(Click on images to enlarge.)

Updated with the following comment photos. Some of the comments defending Aish are very disturbing and seem to be from Aish supporters.

Friday, June 24, 2016

Outrage Ensues After Aish HaTorah Posts Controversial Facebook Meme

 On Friday, June 24, 2016, the ultra-orthodox Aish HaTorah kiruv group's Facebook page posted a meme stating that "Silence equals consent" along with a picture of a young woman covering her face. Facebook users immediately exercised more than silence, berating the international outreach group for lacking sensitivity and common sense in posting a picture and quote with no context that evokes thoughts of rape, sexual abuse, sexual harassment, and unwanted sexual contact.
  Readers of the Facebook page expressed their immense displeasure with Aish's post, rebuking them for a lack of sensitivity. Those knowledgeable in Talmud tried explaining the original post. Commenter Yardena Winegust wrote "One translation says "silence is regarded as admission" and then added "Shame on you. The choice of image, and choice of quote is exceptionally triggering to those who have experienced sexual assault." Others tried to be understanding of this horrific blunder. Shana Aaronson stated "Please remove this immediately. I assume (hope) that this was not your intention but this quote translated like this, especially together with this picture, is irresponsible, insensitive, triggering, and outrageously inappropriate." Commenter Meranda Prediger wrote:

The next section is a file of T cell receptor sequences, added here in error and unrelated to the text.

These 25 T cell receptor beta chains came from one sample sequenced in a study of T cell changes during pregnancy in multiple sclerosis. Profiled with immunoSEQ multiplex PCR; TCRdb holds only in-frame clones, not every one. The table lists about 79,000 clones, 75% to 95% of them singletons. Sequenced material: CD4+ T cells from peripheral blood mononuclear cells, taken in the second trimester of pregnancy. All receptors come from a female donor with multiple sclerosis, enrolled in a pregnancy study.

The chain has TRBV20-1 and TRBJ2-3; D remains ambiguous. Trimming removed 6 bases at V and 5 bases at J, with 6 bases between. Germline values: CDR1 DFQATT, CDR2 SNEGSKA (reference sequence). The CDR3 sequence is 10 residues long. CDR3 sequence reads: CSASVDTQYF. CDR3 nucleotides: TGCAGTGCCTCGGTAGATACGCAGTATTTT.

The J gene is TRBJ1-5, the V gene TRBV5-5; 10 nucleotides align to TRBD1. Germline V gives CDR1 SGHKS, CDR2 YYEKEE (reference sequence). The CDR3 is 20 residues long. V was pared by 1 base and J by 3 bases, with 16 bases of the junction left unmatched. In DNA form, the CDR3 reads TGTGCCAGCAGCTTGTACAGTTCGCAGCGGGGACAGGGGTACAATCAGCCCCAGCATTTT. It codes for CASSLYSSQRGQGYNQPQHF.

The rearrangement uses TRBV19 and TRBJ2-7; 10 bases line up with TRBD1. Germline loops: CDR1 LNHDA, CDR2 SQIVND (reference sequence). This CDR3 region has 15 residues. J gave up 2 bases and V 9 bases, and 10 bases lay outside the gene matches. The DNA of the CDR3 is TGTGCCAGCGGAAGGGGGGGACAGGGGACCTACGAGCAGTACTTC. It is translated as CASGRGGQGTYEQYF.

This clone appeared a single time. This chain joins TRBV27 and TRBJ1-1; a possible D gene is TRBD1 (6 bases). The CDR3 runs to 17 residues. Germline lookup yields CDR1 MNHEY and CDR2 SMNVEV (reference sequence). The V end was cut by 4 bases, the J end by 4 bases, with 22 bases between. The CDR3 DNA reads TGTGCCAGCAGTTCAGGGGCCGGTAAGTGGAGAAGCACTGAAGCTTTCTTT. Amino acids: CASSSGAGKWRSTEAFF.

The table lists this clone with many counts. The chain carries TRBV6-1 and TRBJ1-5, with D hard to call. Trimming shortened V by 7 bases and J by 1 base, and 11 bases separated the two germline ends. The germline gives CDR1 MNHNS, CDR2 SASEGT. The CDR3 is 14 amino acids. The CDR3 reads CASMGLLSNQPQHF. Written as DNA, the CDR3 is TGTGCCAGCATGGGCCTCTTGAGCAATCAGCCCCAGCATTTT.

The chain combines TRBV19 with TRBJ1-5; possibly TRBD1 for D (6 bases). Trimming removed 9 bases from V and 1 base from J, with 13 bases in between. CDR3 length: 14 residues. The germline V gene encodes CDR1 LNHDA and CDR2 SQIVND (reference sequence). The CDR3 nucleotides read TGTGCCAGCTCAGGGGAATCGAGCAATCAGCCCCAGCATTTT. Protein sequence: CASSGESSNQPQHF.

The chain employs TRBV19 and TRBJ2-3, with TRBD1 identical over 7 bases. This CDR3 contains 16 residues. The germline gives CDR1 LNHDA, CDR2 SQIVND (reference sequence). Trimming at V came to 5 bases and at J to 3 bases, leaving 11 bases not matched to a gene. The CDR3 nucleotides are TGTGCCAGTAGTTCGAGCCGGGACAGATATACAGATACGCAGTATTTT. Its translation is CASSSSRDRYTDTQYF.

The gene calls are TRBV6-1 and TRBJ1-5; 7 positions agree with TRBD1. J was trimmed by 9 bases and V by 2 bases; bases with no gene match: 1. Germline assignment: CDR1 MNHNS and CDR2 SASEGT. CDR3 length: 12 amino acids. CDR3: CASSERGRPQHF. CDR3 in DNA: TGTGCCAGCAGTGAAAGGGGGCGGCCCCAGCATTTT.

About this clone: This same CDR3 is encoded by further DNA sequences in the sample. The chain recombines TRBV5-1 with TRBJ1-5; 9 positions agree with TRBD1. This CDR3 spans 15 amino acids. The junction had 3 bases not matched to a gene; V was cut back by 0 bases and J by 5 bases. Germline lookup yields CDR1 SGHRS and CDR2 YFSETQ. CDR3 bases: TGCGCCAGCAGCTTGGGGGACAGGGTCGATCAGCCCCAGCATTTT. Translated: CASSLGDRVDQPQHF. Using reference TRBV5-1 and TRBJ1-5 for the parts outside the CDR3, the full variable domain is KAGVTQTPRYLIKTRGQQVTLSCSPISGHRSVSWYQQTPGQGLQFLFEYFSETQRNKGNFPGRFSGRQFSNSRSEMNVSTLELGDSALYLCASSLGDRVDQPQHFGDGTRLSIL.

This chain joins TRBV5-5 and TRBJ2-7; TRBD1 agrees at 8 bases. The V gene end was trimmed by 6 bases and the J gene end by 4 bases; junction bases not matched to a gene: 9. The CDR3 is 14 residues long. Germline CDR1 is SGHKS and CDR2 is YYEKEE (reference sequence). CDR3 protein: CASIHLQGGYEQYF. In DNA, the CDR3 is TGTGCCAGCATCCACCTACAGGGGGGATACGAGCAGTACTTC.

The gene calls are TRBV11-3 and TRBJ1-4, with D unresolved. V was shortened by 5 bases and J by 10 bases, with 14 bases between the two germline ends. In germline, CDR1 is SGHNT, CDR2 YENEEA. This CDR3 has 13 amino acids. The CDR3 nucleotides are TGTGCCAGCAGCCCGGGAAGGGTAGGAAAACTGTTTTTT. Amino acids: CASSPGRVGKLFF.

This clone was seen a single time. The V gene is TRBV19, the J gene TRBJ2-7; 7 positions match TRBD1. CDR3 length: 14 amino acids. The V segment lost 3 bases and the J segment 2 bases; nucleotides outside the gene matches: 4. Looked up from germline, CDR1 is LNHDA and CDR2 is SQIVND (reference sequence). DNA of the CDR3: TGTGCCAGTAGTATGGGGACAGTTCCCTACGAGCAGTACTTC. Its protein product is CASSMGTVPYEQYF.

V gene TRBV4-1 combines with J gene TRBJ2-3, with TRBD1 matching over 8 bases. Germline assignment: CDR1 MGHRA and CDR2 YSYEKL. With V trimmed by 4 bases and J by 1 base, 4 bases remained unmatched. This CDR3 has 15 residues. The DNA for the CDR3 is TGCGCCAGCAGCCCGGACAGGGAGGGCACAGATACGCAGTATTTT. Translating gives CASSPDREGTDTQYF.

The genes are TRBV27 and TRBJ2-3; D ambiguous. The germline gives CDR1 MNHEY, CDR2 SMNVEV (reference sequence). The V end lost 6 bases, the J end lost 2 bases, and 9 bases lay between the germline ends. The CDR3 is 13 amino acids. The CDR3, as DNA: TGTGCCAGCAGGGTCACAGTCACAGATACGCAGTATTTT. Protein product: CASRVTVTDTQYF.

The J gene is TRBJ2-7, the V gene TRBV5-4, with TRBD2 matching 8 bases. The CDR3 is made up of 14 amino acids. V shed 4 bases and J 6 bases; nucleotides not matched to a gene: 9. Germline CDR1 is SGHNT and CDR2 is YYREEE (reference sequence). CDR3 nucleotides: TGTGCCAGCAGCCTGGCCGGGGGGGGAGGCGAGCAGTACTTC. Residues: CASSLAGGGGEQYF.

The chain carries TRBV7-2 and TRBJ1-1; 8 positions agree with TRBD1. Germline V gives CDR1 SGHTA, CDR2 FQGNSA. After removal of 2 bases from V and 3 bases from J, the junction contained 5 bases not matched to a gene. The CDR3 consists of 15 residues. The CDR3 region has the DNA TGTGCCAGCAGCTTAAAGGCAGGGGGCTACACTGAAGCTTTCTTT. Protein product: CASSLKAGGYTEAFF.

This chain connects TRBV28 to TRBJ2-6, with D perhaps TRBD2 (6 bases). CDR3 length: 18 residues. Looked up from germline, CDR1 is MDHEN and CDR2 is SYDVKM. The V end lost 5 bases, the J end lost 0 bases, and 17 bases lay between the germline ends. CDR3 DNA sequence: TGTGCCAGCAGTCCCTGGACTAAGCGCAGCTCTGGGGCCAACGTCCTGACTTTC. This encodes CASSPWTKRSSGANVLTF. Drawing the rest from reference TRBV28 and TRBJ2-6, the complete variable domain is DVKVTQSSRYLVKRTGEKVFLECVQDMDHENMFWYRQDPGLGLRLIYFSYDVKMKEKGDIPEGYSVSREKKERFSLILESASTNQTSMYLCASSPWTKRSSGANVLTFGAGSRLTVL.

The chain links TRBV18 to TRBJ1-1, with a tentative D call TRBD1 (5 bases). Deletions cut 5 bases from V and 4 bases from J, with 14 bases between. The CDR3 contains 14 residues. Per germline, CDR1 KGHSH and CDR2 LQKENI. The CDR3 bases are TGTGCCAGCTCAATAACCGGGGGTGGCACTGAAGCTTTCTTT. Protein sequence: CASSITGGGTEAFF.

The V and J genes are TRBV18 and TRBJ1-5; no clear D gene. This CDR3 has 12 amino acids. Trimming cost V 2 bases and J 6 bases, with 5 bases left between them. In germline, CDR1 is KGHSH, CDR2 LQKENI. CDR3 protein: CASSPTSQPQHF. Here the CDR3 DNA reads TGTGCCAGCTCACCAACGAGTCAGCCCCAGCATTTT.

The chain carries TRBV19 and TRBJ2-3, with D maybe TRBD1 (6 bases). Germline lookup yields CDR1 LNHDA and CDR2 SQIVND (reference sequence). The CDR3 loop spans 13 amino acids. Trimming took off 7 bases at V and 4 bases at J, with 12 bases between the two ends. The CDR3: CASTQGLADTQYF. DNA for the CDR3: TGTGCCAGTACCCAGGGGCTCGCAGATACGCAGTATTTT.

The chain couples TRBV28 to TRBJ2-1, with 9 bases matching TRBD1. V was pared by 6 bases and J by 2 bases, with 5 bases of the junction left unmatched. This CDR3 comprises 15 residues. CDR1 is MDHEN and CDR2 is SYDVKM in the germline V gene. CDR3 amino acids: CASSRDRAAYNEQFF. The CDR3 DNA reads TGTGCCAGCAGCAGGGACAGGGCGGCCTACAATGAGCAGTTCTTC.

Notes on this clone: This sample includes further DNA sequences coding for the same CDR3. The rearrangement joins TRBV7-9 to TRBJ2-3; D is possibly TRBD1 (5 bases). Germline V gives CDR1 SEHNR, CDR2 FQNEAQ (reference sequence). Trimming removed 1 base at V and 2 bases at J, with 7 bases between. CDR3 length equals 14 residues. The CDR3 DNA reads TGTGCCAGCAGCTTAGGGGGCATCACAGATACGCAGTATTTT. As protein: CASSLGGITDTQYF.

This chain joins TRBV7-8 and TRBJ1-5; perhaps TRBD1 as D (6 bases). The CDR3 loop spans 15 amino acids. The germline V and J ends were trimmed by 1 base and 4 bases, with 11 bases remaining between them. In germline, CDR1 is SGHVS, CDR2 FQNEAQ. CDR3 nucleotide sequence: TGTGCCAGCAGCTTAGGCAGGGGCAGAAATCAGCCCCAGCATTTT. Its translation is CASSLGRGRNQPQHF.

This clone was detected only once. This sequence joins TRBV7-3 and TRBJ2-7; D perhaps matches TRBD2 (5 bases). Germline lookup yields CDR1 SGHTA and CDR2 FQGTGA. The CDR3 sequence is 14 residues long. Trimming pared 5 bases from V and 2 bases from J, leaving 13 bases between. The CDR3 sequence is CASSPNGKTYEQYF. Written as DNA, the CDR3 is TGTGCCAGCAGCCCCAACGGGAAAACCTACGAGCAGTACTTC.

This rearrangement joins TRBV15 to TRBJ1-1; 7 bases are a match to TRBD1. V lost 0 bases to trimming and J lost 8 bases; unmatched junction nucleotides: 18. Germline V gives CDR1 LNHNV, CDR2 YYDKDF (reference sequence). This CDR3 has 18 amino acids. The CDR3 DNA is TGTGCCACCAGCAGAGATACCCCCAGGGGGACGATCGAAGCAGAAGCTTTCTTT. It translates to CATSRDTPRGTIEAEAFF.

This was very poorly thought out. In fact, I dare suggest it was not thought out at all. The quote relates to moral conduct and the need to stand up for what is right as saying nothing is the same as supporting. This image, combined with the quote and no further explanation inserts the wrong context. It is a very dangerous image as is right now.
(More comments can be read in the pictures on this post. Click to enlarge each section.)